The excitement of the new project had begun to fade away. Adventure became regular in face. My enthusiasm level was at five then, not completely worn off but I was in need of a caffeine shot to wake up from the drowsy non-happening routine. I had already been to all the markets and captured culture on a reel. The initial terror of being in a slight war zone area had also withered down the scale- mercury didn’t shoot up when I heard the local clamour. The neighbours had accepted me, though I still felt out of place. I was hesitant to ask them to lower their voices. I didn’t ask the landlord to provide me with darker, heavier curtains, I got them done on my own. I realised that it is not my home and that people will not be aware of my preferences: silence and darkness.
I had to be there for another seven days. I lay crouched on my bed making a list of farewell gifts. I made a couple of new friends. I have been a fan of goodbye gifts so that if it is the last time to see a person, along with their glistening eyes, even their smile that hides unuttered emotions is captured in my eyes.
I remember waking up from this dreamy patch in a frenzy. My parents were trying to FaceTime me and my laptop went on. I got a little scared, to be very honest. Such loud notification noise and laptop vomiting light in the otherwise candle lit room. The fright of being in such a place never leaves one’s body, I suppose. They couldn’t connect for the longest time and then I lost hope and energy to try a millionth time. They left me a message instead, to which I couldn’t reply. They saw a news clip of a possible attack or community war and wanted me to shut myself up. I should have been updated by the police or by my company. So I got up yet again and walked to my window to look down the street. The breeze was cold and unusually silent. The lamp posts had been switched off. I could see a few shadows. This pinched me a little.
I had been in this city for two months now. No terror activities. I was told that my love for darkness would turn to hatred for it. No one looked suspicious to me. In fact, I was surprised and it jerked my sensibilities to find such beautiful humans. I had learned and trained myself to expect the opposite all my life. What I saw seemed to defy every report I read and every clip I saw and every picture I looked at. This couldn’t have been a war zone. And I was proud to be taking back such immense pleasure in my heart and calm stories in my files.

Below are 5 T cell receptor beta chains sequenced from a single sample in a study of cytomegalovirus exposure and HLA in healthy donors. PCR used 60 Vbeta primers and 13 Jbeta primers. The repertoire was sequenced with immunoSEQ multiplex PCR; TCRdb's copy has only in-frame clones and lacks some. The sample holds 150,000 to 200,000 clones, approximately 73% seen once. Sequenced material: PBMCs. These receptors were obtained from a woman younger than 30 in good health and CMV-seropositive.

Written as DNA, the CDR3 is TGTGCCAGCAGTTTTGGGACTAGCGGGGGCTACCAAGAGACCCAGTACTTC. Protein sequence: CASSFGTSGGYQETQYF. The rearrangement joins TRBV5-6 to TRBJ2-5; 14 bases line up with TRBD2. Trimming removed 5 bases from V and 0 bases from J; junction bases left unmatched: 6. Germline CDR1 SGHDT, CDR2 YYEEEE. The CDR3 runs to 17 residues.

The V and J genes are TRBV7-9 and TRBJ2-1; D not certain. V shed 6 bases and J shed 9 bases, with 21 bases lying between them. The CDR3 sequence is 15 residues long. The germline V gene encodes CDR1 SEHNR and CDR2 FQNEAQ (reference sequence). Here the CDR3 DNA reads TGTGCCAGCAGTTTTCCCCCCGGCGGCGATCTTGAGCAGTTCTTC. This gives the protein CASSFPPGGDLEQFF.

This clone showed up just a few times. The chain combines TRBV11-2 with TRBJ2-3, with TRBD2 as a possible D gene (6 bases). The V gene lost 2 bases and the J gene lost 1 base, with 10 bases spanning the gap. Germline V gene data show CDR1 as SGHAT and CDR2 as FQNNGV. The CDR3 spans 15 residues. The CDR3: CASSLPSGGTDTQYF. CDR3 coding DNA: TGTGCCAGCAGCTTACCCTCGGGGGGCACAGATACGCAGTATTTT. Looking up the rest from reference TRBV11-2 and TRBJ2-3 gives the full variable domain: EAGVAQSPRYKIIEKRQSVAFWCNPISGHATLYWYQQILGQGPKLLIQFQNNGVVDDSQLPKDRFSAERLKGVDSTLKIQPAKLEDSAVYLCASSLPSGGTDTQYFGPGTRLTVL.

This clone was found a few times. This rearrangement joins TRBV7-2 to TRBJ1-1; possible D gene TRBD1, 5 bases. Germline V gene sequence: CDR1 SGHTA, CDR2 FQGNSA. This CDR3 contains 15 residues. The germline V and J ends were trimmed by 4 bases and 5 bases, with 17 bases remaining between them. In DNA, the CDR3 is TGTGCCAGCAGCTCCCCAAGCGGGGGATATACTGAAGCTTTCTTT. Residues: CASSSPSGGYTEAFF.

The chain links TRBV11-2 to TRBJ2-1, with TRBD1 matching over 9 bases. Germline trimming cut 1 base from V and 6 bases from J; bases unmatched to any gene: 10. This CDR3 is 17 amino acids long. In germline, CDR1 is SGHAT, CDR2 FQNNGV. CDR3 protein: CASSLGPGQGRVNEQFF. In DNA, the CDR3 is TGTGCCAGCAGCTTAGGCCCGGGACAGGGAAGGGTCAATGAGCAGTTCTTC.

I was about to resume my agenda list when I heard a deafening noise. The building shivered, it was so loud. I quickly kept a glass on the floor. I guess, more than knowing, I hoped that it was just an earthquake. Human mind is so fickle. Loss caused could be as severe as a blast but it still seemed like a better wish in that moment.
Another blast. That was closer. Shut windows didn’t do a great job of cutting out on voices. The murmur turned noise was even more terrifying because I didn’t know what to make of it, how to comprehend this panic stricken language. I quickly reached out for my phone to inform somebody. But the network had been cut. A pang of terror hit my nerves.
After 1800 seconds, another blast. It punctured my ear drum but I wasn’t yet deaf. I had to go through the pain of listening people cry for help and their agony. I had to listen to my teeth clattering. I still listened to all that before falling asleep. I was glad that I was sitting in the dark. Light meant fire, torchlights, blasts. Light meant human life—which I feared. I didn’t want to see the faces of whoever was carrying out those activities. I feared looking into a face that I had given my heart to.
I loved dark rooms. They developed the pictures I clicked. They were the rooms where I buried my secrets. “Dark room,” the game, was the liveliest memory of my childhood. It is from a dark womb that a child comes into this world. 3am is the time I write. In the darkest of hours, the most vibrant pieces turned to ink. You could cry and no one would notice. You could smile and light up a dark room. Darkness was personal and private and a secret keeper and a love bearer. Absence of light saved me again that day. No light meant no existence in the eyes of the world. They didn’t know that a life breathed cautiously in the dark on the fourth floor of the building that stood alone at the end of the fifth lane called Mehr.
The only terror-stricken piece from my stay there.
I am sitting on wet bathroom floor. I used to jump when I saw a cockroach but this turns me to iron. An iron that is ready to melt but doesn’t know how to. When I know that death might be ringing the bell at any moment, I need ink. The sweat trickling down my forehead doesn’t allow me to write. My hands shiver. Language in my arm turns to gibberish on the paper. I don’t know who is killing them. All seem innocent in their own right and violators too. What is the religion of humanity?
While waiting for an unwanted guest to arrive; those relations I’ve made in such a short span, light my nerves and current runs through my spine.
BOOM and life turns to ruins again.